Quest for strategic leverage over China: Why India doesn't want to include Australia in Malabar exercises just yet
India's expanding bilateral ties with Australia is offset by its peculiar reluctance to let Canberra join the Malabar naval exercises despite repeated requests. New Delhi seems to view the trilateral naval exercise as some sort of a political tool.
The US-India-Japan Malabar naval exercise is held annually.
India has rejected Australia's request to be included in the Malabar naval exercise five times.
It is unclear whether India is trying to appease China by keeping Australia out of the naval drills.
Australia's former foreign minister Julie Bishop had reiterated that Canberra is 'very interested' in joining the Malabar exercises.
In his seminal essay 'China: The Anaconda in the Chandelier', Princeton University professor and China scholar Perry Link had elaborated on the nature of Chinese repression. He had not compared China's intimidatory tactics and its authoritarianism with "a man-eating tiger or fire-snorting dragon" but had described it as a "giant anaconda coiled in an overhead chandelier".
"Normally the great snake doesn't move. It doesn't have to. It feels no need to be clear about its prohibitions. Its constant silent message is 'You yourself decide', after which, more often than not, everyone in its shadow makes his or her large and small adjustments — all quite 'naturally'," he wrote.
In the 2002 essat, Link had predicted that as China grows and seeks to rise, these tactics, previously aimed at Chinese citizens, would increasingly be projected overseas.
What Link may have not foreseen is that China's assertiveness under President Xi Jinping would become more aggressive and audacious in such a short time, shaking off the 'purposeful vagueness' of its authoritarianism that defined the pre-Xi era. From Doklam to Taiwan to Canada, we need not stretch our necks too far.
This preface provides context to India's decision to, once again, reject Australia's decision for inclusion in the US-India-Japan annual Malabar naval exercise. There could be many reasons why India is unwilling to add Australia to the Malabar mix, but the signs — deliberate or inadvertent — that indicate the motivation behind the decision are disturbing.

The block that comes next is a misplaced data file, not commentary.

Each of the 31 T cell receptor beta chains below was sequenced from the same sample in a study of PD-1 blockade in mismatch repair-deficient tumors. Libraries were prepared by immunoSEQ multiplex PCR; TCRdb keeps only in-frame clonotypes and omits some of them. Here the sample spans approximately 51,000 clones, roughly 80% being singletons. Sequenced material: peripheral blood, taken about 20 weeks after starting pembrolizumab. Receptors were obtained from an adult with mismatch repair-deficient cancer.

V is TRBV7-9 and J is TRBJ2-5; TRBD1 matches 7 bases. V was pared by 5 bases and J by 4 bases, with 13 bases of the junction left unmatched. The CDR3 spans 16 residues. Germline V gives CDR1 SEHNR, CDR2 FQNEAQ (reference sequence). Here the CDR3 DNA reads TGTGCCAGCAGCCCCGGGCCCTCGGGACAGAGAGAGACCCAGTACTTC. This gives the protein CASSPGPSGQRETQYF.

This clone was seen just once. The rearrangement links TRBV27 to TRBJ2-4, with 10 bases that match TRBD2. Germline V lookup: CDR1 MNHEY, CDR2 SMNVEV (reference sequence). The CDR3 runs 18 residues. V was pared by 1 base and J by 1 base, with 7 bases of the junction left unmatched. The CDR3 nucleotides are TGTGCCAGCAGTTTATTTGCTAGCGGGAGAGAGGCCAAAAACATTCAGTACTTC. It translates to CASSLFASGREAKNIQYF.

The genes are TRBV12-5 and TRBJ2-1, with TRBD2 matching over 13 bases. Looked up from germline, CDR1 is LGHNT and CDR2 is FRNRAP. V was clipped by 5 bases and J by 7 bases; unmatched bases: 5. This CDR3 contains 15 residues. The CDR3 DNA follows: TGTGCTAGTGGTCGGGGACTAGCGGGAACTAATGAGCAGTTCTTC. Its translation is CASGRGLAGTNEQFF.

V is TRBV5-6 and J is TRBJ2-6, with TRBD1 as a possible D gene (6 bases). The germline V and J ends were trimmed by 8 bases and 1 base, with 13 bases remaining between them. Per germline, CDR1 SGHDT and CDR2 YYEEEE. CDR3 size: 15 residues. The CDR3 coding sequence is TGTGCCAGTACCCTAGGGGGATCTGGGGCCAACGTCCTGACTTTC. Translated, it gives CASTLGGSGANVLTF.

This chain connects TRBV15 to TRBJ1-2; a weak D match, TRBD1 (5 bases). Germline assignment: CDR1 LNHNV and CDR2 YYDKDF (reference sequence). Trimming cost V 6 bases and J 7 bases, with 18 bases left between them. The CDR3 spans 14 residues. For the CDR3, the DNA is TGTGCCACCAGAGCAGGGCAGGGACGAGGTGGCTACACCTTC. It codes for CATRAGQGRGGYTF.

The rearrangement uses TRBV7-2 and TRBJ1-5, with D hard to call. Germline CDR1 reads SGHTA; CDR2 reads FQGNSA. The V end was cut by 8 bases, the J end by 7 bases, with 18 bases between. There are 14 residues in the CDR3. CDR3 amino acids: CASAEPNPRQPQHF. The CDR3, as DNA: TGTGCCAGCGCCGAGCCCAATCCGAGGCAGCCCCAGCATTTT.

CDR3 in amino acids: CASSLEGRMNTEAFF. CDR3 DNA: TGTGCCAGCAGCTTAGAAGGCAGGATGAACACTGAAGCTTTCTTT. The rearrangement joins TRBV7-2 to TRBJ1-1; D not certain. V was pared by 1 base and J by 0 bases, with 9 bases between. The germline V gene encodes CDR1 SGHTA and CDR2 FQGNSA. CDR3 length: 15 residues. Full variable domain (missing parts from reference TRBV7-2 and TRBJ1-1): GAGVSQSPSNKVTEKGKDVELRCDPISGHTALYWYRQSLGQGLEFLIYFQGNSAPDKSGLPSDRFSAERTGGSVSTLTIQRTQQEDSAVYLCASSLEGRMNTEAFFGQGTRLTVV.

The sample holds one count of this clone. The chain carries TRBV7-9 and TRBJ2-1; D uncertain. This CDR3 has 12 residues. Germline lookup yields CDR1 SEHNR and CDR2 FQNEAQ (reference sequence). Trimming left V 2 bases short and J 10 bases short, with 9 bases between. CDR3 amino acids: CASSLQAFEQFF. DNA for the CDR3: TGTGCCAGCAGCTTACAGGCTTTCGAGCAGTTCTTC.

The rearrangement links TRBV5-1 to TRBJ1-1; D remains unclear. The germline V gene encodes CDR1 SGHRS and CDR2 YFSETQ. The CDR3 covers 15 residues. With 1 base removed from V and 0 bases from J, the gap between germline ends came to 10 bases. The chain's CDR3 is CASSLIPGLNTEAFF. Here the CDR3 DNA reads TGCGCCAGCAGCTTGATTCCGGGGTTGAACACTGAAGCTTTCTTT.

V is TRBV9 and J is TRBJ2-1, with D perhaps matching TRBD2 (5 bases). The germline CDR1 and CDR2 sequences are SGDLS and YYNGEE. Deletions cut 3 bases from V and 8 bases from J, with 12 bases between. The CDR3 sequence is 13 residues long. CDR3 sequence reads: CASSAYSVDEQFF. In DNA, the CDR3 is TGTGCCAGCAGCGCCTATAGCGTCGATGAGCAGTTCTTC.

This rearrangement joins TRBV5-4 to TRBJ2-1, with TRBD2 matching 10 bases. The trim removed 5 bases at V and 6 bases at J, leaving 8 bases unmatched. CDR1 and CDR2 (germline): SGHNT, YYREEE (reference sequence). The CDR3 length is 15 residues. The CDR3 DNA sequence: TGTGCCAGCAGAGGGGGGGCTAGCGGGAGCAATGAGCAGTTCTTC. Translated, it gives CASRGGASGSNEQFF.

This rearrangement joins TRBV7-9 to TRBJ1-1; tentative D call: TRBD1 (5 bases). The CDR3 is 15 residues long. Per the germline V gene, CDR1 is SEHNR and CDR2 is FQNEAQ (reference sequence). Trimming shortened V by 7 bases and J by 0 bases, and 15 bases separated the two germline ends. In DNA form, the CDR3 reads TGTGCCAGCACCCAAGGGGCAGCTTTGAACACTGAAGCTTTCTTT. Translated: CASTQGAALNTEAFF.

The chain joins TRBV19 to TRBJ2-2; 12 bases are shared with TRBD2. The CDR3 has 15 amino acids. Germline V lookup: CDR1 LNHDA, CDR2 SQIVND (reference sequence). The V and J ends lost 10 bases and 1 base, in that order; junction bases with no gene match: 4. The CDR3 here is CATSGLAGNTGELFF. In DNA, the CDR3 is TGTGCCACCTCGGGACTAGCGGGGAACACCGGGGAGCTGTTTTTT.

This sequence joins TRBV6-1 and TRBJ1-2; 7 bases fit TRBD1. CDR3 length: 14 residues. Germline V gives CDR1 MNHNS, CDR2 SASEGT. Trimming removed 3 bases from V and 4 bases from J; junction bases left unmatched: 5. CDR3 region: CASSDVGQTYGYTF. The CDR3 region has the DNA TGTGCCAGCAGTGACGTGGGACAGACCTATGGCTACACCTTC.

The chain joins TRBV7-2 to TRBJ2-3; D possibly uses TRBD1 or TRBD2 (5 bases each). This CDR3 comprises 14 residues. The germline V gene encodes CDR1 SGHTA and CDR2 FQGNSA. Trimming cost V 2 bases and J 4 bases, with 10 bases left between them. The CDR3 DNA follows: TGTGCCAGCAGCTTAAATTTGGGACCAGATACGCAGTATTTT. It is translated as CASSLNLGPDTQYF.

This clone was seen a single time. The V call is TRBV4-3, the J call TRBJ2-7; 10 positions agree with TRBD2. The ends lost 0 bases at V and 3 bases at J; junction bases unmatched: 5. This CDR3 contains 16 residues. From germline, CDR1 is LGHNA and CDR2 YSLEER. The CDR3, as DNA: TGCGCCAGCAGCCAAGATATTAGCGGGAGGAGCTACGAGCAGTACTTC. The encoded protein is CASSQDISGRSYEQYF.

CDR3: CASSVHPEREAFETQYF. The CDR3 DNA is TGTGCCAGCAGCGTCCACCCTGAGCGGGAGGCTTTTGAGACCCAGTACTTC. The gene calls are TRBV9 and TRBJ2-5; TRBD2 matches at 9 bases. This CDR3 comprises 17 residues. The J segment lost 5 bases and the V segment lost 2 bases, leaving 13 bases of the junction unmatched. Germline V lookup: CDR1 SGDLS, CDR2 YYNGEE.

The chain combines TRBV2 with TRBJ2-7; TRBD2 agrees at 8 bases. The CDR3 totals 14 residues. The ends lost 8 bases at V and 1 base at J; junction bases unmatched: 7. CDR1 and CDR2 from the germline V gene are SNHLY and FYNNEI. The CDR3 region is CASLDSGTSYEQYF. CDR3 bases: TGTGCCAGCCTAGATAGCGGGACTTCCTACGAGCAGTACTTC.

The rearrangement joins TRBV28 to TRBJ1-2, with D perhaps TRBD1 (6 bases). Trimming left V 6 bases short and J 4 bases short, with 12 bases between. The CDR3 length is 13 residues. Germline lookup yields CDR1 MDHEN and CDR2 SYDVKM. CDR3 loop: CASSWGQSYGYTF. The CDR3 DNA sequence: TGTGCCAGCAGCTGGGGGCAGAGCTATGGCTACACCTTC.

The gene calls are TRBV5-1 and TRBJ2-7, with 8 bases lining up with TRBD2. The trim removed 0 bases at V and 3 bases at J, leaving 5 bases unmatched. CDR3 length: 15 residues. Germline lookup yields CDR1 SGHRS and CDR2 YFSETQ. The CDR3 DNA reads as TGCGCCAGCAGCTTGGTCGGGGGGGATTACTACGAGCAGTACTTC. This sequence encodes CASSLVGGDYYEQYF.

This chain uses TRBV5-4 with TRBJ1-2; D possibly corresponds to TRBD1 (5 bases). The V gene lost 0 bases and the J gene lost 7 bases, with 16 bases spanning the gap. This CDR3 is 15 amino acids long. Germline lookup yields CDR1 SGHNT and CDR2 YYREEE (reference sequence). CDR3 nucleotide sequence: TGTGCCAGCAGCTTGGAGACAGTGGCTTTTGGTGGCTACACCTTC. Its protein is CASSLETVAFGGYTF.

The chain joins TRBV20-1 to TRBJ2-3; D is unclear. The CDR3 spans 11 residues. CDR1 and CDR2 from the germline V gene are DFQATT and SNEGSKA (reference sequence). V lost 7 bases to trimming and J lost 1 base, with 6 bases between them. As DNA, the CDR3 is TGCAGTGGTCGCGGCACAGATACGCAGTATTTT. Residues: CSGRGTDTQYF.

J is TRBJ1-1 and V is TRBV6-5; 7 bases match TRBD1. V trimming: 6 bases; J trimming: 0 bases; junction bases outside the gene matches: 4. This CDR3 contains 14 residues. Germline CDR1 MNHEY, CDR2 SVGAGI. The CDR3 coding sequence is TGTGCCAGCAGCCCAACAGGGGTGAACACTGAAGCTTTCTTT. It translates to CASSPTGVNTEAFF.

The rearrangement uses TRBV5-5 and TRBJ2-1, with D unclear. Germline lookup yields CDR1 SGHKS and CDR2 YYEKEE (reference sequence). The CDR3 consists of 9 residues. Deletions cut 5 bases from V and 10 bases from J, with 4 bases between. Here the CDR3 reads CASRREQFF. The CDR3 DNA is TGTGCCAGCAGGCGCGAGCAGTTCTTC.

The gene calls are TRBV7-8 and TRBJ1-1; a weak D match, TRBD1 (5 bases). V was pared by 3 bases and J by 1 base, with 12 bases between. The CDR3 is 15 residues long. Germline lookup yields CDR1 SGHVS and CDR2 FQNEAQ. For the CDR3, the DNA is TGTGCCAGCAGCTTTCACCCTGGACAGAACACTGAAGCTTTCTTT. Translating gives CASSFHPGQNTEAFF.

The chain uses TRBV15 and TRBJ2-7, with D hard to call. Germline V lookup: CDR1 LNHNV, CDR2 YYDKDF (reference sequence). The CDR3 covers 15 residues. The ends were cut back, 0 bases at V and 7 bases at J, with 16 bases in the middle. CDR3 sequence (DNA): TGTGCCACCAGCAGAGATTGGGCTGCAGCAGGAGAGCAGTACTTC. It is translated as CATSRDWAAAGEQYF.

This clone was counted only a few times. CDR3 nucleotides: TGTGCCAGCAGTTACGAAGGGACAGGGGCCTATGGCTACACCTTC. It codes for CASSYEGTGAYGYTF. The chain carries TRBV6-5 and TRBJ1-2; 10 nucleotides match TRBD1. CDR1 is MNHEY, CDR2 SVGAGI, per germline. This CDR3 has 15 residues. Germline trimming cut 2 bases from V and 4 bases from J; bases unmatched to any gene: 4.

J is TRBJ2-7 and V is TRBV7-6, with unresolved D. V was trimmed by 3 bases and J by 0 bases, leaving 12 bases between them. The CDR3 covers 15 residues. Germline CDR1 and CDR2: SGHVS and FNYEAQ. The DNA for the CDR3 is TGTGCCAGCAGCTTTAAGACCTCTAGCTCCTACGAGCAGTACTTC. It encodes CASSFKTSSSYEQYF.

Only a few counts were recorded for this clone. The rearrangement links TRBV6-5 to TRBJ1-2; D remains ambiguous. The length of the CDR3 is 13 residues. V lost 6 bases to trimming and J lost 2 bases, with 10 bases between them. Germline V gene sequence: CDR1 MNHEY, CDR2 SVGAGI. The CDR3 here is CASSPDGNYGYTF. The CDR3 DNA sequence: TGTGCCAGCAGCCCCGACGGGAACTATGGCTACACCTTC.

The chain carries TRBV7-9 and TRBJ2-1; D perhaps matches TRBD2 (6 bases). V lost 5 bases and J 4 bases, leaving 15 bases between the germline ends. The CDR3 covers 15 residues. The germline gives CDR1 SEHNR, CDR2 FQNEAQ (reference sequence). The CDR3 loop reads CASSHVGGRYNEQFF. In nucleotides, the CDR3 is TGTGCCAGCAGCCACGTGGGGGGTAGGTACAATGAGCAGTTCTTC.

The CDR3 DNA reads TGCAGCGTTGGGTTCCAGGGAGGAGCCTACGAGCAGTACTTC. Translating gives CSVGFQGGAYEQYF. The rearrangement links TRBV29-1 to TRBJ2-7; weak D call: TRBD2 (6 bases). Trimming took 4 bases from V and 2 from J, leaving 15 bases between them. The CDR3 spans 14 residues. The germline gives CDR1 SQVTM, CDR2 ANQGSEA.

According to The Hindu, India is wary of including Australia in the trilateral exercise to "avoid sending a political message" to Beijing, even though China apparently has put no pressure on India. The article quotes a "defence source" as saying: "If we do a quad exercise, it has political messaging. So what is the big value in having that exercise as opposed to Malabar? So we strengthen the bilateral engagement, focus on practical engagement, have closer dialogue bilaterally and plurilaterally with Australia."
'Quad' here refers to the quadrilateral grouping of the four Indo-Pacific democracies.
This is the fifth time — at least for an observer — that India has rejected Australia's request to be included in the tri-nation naval exercise. Going by The Hindu report, it is unclear whether India wants to avoid irritating China and be respectful of its 'sensitivities', or whether New Delhi is unconvinced of Canberra's China policy.
If it is the former, then it is a fundamental misreading of Chinese worldview that respects strength and looks down upon weakness. Any signal from New Delhi that it is anxious to accommodate China by adjusting policies keeping its 'delicate feelings' in mind will play into the Chinese paradox. The ever-expanding Chinese 'sensibilities' may readjust to lay down new red lines for New Delhi to follow, and these may become additional tools for Beijing to use as leverage.
If China has no concern for India's interests and sensitivities on the China-Pakistan Economic Corridor (CPEC), Nuclear Suppliers Group, Masood Azhar or Arunachal Pradesh and is in no mood for a reciprocal relationship, then China is likely to misinterpret unilateral adjustments that cater solely to Chinese sensitivities, and Beijing may feel more encouraged to disregard Indian interests.
On the second point, it is difficult to imagine that India is unconvinced of Australia's intentions after the country has repeatedly, and with some degree of clarity, laid down its Indian Ocean priorities.